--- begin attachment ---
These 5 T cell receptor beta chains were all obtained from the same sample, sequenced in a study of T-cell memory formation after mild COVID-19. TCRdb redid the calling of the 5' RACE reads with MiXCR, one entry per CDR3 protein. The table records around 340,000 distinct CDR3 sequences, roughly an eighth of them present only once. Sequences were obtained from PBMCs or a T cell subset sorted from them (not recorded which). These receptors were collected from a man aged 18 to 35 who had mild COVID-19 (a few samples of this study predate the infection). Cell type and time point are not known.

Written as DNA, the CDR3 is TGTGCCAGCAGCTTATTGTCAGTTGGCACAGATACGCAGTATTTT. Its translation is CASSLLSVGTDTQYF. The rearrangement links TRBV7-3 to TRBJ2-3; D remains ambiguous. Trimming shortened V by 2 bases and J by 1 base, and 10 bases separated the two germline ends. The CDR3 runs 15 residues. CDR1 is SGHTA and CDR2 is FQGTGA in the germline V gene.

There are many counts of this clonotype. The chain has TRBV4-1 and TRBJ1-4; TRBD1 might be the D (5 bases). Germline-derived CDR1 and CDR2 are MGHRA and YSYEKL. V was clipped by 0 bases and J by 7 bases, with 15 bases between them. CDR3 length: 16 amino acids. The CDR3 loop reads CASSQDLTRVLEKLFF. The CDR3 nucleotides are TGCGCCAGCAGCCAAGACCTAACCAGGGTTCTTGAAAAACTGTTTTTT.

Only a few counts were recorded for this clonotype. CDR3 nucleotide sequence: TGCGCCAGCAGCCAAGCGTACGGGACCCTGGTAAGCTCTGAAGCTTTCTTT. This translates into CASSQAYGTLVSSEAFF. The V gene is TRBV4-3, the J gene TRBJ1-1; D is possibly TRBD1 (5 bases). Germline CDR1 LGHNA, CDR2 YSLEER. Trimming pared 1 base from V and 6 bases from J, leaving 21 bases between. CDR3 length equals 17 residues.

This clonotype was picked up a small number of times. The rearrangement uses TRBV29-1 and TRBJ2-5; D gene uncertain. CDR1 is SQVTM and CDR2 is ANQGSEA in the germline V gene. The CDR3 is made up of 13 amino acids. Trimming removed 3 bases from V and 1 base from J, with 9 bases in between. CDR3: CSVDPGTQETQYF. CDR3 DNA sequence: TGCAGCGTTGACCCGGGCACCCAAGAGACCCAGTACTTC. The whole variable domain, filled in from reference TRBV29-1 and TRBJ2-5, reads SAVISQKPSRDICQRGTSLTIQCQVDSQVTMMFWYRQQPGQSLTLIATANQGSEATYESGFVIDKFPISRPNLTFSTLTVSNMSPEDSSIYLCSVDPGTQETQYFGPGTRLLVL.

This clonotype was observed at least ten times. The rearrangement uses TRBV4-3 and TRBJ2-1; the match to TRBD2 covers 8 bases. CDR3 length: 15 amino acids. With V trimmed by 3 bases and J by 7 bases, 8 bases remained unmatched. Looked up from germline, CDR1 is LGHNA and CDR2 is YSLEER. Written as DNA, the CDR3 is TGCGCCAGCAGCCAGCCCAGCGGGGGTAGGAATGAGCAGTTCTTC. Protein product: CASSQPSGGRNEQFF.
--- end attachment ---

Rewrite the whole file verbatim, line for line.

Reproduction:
These 5 T cell receptor beta chains were all obtained from the same sample, sequenced in a study of T-cell memory formation after mild COVID-19. TCRdb redid the calling of the 5' RACE reads with MiXCR, one entry per CDR3 protein. The table records around 340,000 distinct CDR3 sequences, roughly an eighth of them present only once. Sequences were obtained from PBMCs or a T cell subset sorted from them (not recorded which). These receptors were collected from a man aged 18 to 35 who had mild COVID-19 (a few samples of this study predate the infection). Cell type and time point are not known.

Written as DNA, the CDR3 is TGTGCCAGCAGCTTATTGTCAGTTGGCACAGATACGCAGTATTTT. Its translation is CASSLLSVGTDTQYF. The rearrangement links TRBV7-3 to TRBJ2-3; D remains ambiguous. Trimming shortened V by 2 bases and J by 1 base, and 10 bases separated the two germline ends. The CDR3 runs 15 residues. CDR1 is SGHTA and CDR2 is FQGTGA in the germline V gene.

There are many counts of this clonotype. The chain has TRBV4-1 and TRBJ1-4; TRBD1 might be the D (5 bases). Germline-derived CDR1 and CDR2 are MGHRA and YSYEKL. V was clipped by 0 bases and J by 7 bases, with 15 bases between them. CDR3 length: 16 amino acids. The CDR3 loop reads CASSQDLTRVLEKLFF. The CDR3 nucleotides are TGCGCCAGCAGCCAAGACCTAACCAGGGTTCTTGAAAAACTGTTTTTT.

Only a few counts were recorded for this clonotype. CDR3 nucleotide sequence: TGCGCCAGCAGCCAAGCGTACGGGACCCTGGTAAGCTCTGAAGCTTTCTTT. This translates into CASSQAYGTLVSSEAFF. The V gene is TRBV4-3, the J gene TRBJ1-1; D is possibly TRBD1 (5 bases). Germline CDR1 LGHNA, CDR2 YSLEER. Trimming pared 1 base from V and 6 bases from J, leaving 21 bases between. CDR3 length equals 17 residues.

This clonotype was picked up a small number of times. The rearrangement uses TRBV29-1 and TRBJ2-5; D gene uncertain. CDR1 is SQVTM and CDR2 is ANQGSEA in the germline V gene. The CDR3 is made up of 13 amino acids. Trimming removed 3 bases from V and 1 base from J, with 9 bases in between. CDR3: CSVDPGTQETQYF. CDR3 DNA sequence: TGCAGCGTTGACCCGGGCACCCAAGAGACCCAGTACTTC. The whole variable domain, filled in from reference TRBV29-1 and TRBJ2-5, reads SAVISQKPSRDICQRGTSLTIQCQVDSQVTMMFWYRQQPGQSLTLIATANQGSEATYESGFVIDKFPISRPNLTFSTLTVSNMSPEDSSIYLCSVDPGTQETQYFGPGTRLLVL.

This clonotype was observed at least ten times. The rearrangement uses TRBV4-3 and TRBJ2-1; the match to TRBD2 covers 8 bases. CDR3 length: 15 amino acids. With V trimmed by 3 bases and J by 7 bases, 8 bases remained unmatched. Looked up from germline, CDR1 is LGHNA and CDR2 is YSLEER. Written as DNA, the CDR3 is TGCGCCAGCAGCCAGCCCAGCGGGGGTAGGAATGAGCAGTTCTTC. Protein product: CASSQPSGGRNEQFF.